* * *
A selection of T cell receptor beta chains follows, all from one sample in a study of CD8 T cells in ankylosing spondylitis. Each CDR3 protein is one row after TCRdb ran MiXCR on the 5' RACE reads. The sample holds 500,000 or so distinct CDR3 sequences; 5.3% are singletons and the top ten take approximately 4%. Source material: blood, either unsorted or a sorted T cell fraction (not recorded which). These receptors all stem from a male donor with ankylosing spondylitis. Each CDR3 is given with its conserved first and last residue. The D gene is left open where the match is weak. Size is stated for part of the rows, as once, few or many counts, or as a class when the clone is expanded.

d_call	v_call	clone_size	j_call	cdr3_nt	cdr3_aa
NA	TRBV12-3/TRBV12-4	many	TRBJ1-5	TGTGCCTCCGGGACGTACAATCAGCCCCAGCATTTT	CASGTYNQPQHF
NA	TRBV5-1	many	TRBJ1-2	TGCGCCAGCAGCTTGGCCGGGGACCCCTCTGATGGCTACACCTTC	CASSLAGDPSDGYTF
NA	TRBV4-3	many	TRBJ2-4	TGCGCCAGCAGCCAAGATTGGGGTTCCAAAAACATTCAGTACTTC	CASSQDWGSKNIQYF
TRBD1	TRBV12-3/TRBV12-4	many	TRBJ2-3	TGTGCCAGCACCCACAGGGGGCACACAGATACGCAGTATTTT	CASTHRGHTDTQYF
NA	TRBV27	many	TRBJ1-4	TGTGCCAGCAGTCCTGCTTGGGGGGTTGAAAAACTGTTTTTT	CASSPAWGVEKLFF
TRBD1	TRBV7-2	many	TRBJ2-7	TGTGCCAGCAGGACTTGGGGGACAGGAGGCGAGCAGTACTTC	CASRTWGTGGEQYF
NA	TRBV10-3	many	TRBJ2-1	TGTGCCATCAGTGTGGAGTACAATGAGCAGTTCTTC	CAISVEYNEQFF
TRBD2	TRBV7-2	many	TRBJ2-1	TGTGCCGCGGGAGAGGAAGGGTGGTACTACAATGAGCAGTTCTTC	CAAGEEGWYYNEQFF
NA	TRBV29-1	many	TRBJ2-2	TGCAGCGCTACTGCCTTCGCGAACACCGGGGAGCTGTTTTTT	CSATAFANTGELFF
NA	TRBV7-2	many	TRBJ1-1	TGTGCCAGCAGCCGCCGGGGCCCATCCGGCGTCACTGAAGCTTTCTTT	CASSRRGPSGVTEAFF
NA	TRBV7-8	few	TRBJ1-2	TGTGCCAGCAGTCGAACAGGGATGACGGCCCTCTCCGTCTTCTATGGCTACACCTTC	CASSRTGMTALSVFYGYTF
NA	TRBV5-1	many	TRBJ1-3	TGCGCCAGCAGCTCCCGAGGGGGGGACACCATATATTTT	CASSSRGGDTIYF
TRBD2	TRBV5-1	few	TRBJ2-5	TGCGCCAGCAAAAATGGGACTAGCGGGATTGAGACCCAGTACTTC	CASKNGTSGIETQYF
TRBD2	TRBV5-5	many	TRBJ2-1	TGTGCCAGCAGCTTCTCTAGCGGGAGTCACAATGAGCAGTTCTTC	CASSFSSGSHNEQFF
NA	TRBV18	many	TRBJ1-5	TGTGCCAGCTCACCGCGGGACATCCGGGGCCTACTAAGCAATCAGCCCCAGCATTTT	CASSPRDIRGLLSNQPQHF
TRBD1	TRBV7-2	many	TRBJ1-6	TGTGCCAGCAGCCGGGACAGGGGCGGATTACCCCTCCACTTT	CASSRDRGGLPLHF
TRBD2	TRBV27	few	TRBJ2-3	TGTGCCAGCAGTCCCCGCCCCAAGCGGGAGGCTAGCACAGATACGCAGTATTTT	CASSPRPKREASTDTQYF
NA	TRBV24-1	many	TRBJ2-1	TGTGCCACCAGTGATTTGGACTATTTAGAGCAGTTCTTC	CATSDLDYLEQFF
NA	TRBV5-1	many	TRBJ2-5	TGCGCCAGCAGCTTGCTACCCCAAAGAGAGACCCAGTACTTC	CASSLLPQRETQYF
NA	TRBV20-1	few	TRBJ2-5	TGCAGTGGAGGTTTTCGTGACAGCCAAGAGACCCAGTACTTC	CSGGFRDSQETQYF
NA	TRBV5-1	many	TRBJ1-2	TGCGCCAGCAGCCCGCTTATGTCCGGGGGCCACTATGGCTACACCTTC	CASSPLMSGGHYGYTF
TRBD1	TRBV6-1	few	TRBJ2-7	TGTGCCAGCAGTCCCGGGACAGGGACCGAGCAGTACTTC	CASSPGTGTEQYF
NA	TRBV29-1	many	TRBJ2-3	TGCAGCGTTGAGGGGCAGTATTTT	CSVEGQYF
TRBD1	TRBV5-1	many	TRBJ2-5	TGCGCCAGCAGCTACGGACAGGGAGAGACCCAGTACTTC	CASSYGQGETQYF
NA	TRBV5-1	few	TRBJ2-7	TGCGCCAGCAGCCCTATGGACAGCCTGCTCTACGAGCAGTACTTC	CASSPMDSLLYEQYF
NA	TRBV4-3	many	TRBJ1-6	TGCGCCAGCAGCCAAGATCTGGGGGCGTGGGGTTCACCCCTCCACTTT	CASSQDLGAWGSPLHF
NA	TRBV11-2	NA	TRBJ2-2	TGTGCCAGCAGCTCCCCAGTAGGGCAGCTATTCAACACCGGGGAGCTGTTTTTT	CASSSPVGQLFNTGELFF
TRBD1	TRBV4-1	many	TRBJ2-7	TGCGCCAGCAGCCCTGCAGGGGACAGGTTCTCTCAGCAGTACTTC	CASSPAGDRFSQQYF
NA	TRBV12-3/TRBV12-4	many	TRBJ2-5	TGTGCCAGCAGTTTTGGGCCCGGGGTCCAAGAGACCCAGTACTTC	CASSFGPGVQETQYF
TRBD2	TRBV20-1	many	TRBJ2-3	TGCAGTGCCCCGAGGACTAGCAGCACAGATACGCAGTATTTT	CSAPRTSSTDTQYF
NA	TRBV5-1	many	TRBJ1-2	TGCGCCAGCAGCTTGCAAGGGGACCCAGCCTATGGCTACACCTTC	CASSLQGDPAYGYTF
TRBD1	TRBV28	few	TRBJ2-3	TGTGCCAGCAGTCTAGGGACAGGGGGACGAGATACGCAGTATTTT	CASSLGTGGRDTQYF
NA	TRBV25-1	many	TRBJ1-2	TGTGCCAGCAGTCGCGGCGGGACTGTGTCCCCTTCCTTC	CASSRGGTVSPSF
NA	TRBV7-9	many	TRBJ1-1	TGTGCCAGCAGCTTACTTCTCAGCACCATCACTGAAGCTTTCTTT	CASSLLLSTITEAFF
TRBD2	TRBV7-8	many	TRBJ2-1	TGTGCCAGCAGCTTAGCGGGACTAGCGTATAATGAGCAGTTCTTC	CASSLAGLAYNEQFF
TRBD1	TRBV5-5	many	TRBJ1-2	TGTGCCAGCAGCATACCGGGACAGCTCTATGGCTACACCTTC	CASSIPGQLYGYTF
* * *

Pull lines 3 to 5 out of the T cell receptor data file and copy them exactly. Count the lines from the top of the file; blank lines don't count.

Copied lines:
NA	TRBV12-3/TRBV12-4	many	TRBJ1-5	TGTGCCTCCGGGACGTACAATCAGCCCCAGCATTTT	CASGTYNQPQHF
NA	TRBV5-1	many	TRBJ1-2	TGCGCCAGCAGCTTGGCCGGGGACCCCTCTGATGGCTACACCTTC	CASSLAGDPSDGYTF
NA	TRBV4-3	many	TRBJ2-4	TGCGCCAGCAGCCAAGATTGGGGTTCCAAAAACATTCAGTACTTC	CASSQDWGSKNIQYF